A comprehensive testing and infection-control collaboration helped reduce the rate of new COVID-19 positives in nursing homes from 35% to 18%, a new analysis from the Centers for Disease Control & Prevention (CDC) has determined.
In the early days of the COVID-19 pandemic, the Detroit Health Department proactively worked with academics, health care systems, local government officials, and the CDC to deploy testing and infection control support to skilled nursing facilities in the metropolitan region, the CDC described in its most recent Morbidity and Mortality Weekly Report (MMWR).
That initiative included “point prevalence surveys,” or blanket coronavirus tests that covered all staffers and residents regardless of their symptoms — or lack thereof.
The results were stark, if sadly typical of the virus’s impact in long-term care: Among 26 facilities in metropolitan Detroit, 44% of residents and staff members tested positive for the novel coronavirus between March 7 and May 8. Of that total, 24% were dead within three weeks of their first positive test, with 37% in the hospital.
But a team of researchers focused on the 12 facilities that health officials prioritized for a second round of point prevalence surveys, observing that the positive rate dropped from 35% to 18% between the first and second efforts.
Facilities achieved those gains by using the testing information to guide infection-control and “cohorting” strategies; the data also helped local officials to guide resources to the facilities that needed it most.
In addition, the on-the-ground infection prevention and control (IPC) assessments provided consultations on personal protective equipment (PPE) and how to effectively use existing floor plans to separate positive residents from those without the virus, among other key strategies.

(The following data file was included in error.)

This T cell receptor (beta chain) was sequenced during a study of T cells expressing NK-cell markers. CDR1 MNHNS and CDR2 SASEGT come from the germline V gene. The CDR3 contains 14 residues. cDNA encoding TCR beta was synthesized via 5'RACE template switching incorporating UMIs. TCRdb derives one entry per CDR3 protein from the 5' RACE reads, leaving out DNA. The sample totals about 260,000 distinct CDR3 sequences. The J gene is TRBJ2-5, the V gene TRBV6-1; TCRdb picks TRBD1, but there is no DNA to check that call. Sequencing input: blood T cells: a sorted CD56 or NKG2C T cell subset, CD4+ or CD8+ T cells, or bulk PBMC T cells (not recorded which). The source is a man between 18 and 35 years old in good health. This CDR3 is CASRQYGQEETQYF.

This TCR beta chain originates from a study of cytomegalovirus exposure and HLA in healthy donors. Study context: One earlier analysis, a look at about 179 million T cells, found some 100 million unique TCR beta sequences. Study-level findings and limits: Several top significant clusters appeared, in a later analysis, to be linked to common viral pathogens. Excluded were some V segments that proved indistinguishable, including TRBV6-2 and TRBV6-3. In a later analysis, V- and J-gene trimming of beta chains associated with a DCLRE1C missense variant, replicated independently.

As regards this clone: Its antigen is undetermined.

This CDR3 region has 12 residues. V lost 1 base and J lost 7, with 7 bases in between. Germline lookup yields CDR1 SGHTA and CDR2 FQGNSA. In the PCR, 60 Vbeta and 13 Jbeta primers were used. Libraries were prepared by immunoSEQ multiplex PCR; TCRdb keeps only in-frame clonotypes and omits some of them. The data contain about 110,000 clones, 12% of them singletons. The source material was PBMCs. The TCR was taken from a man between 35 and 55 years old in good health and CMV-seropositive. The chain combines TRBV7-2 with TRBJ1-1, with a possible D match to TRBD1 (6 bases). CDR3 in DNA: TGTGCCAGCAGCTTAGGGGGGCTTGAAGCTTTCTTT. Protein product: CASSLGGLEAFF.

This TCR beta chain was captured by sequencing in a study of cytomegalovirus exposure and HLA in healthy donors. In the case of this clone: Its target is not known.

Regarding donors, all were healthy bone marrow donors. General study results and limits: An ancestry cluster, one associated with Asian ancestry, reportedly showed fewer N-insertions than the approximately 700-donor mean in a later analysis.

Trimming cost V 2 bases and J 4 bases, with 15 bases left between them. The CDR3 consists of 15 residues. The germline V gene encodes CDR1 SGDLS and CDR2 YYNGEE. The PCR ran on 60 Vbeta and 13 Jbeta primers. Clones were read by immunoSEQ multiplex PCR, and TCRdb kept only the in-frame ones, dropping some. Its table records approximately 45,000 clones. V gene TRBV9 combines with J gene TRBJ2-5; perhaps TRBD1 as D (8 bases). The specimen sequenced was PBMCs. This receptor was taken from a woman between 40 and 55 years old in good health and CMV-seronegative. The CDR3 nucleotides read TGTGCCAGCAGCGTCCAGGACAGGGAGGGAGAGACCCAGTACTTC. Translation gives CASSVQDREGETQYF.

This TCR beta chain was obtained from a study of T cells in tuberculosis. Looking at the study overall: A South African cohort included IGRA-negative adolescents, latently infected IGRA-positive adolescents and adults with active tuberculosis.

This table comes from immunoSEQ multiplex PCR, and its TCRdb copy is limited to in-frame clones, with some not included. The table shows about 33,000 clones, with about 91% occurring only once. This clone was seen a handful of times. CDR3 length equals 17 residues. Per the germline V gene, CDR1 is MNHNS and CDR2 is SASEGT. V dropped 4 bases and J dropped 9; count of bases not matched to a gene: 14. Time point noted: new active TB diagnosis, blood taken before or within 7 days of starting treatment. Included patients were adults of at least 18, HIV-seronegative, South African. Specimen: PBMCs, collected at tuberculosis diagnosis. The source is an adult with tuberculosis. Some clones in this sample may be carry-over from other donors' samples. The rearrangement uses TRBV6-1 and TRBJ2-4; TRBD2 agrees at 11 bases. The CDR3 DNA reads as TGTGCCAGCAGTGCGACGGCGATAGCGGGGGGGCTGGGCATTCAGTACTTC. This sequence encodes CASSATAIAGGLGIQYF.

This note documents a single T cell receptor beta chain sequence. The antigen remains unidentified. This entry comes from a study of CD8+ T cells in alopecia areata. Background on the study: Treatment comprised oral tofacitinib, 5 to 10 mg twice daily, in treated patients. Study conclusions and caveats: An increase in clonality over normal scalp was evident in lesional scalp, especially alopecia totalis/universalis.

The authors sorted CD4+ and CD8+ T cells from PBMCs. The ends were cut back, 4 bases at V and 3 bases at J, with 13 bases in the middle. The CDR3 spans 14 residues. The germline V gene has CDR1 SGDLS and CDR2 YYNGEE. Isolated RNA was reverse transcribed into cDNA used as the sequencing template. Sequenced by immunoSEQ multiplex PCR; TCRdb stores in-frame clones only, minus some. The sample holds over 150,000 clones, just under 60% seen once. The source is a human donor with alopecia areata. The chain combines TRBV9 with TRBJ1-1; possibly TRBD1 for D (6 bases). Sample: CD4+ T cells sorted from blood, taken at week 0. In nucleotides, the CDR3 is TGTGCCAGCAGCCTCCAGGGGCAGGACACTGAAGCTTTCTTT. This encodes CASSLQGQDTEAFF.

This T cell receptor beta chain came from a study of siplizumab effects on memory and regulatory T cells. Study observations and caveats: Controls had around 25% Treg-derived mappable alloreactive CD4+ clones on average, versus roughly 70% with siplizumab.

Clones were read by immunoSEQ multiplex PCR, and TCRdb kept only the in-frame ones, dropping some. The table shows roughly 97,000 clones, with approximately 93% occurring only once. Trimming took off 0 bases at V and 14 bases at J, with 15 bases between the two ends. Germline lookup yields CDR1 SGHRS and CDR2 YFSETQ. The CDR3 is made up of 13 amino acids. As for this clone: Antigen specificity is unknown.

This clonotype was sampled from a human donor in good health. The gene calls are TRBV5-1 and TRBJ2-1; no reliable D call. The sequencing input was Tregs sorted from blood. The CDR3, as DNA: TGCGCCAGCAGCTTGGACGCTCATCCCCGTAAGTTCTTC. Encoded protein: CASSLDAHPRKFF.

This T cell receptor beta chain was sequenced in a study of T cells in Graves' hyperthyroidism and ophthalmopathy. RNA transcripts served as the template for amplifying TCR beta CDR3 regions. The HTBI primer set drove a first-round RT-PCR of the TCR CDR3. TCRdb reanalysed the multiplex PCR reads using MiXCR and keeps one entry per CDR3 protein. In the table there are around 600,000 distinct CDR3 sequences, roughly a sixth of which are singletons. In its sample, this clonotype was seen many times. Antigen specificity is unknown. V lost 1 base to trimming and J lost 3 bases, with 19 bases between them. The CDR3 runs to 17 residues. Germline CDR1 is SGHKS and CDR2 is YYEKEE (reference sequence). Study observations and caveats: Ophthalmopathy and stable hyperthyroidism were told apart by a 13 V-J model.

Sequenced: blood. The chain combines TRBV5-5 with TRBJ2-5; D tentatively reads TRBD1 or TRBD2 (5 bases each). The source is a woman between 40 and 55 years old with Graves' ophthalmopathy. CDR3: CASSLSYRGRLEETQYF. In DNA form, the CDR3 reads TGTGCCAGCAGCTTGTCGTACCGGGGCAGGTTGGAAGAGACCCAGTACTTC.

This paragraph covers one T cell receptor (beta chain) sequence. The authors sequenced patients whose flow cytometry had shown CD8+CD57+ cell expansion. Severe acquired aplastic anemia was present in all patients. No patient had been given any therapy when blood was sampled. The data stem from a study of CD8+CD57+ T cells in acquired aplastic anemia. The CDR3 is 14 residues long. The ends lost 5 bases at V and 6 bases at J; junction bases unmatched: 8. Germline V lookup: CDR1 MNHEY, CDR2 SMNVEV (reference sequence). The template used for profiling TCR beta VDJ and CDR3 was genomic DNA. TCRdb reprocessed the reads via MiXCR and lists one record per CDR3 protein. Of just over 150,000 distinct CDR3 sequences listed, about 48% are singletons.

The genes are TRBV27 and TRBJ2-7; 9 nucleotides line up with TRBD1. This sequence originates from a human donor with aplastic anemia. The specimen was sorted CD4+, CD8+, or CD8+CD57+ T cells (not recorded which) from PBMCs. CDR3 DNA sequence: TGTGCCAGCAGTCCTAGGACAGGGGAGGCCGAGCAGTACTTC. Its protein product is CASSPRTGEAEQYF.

“With the increased availability of SARS-CoV-2 testing, repeated point prevalence surveys and enhanced and expanded IPC support should be standard tools for interrupting and preventing COVID-19 outbreaks in SNFs,” the researchers concluded.
The facilities achieved those gains even while dealing with other stresses: Four of the 12, for instance, were unable to assign staffers exclusively to COVID units due to shortages.
The CDC analysis, while preliminary, appears to back up the decision in many states to perform baseline and repeat testing of nursing home residents and staff.
There have been pointed questions about the efficacy of mandatory routine testing of nursing home residents once outbreaks stabilize, especially given the invasive nature of the gold-standard polymerase chain reaction (PCR) test; because a given building’s infection-control strategy won’t change much after each individual’s status has been confirmed, some health leaders have argued that routine testing should focus instead on staffers, who could unwittingly bring the virus into a facility from the general community.
But with overall case counts surging in areas that were initially spared during the first wave of COVID-19 outbreaks, baseline and repeat testing has become vital at nursing homes in the South and Sun Belt — and the CDC research advised that the Detroit model consisted of “essential components of COVID-19 IPC strategies in SNFs experiencing COVID-19 outbreaks.”
“Repeated point prevalence surveys coupled with IPC support might have reduced SARS-CoV-2 transmission in SNFs in Detroit and have the potential to improve outcomes among SNF residents,” the CDC report concluded. “New cases continued to be identified during the second survey; however, reductions in 21-day hospitalization and mortality rates were observed throughout the implementation period.”